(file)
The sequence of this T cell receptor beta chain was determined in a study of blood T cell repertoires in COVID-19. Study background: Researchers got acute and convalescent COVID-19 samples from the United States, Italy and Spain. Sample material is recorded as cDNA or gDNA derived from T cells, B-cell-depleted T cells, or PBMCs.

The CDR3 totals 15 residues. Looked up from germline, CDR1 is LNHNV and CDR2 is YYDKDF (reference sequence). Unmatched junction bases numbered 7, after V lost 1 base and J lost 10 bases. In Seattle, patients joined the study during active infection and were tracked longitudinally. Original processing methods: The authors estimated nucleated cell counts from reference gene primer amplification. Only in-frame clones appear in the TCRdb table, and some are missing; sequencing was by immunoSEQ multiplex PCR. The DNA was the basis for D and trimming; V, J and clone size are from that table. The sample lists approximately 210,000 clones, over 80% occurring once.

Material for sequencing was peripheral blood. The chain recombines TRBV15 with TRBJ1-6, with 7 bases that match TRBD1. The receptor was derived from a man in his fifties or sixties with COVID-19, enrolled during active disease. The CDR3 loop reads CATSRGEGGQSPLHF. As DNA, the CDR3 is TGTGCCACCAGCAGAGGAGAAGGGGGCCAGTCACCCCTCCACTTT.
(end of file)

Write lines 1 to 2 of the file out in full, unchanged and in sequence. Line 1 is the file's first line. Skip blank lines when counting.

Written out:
The sequence of this T cell receptor beta chain was determined in a study of blood T cell repertoires in COVID-19. Study background: Researchers got acute and convalescent COVID-19 samples from the United States, Italy and Spain. Sample material is recorded as cDNA or gDNA derived from T cells, B-cell-depleted T cells, or PBMCs.

The CDR3 totals 15 residues. Looked up from germline, CDR1 is LNHNV and CDR2 is YYDKDF (reference sequence). Unmatched junction bases numbered 7, after V lost 1 base and J lost 10 bases. In Seattle, patients joined the study during active infection and were tracked longitudinally. Original processing methods: The authors estimated nucleated cell counts from reference gene primer amplification. Only in-frame clones appear in the TCRdb table, and some are missing; sequencing was by immunoSEQ multiplex PCR. The DNA was the basis for D and trimming; V, J and clone size are from that table. The sample lists approximately 210,000 clones, over 80% occurring once.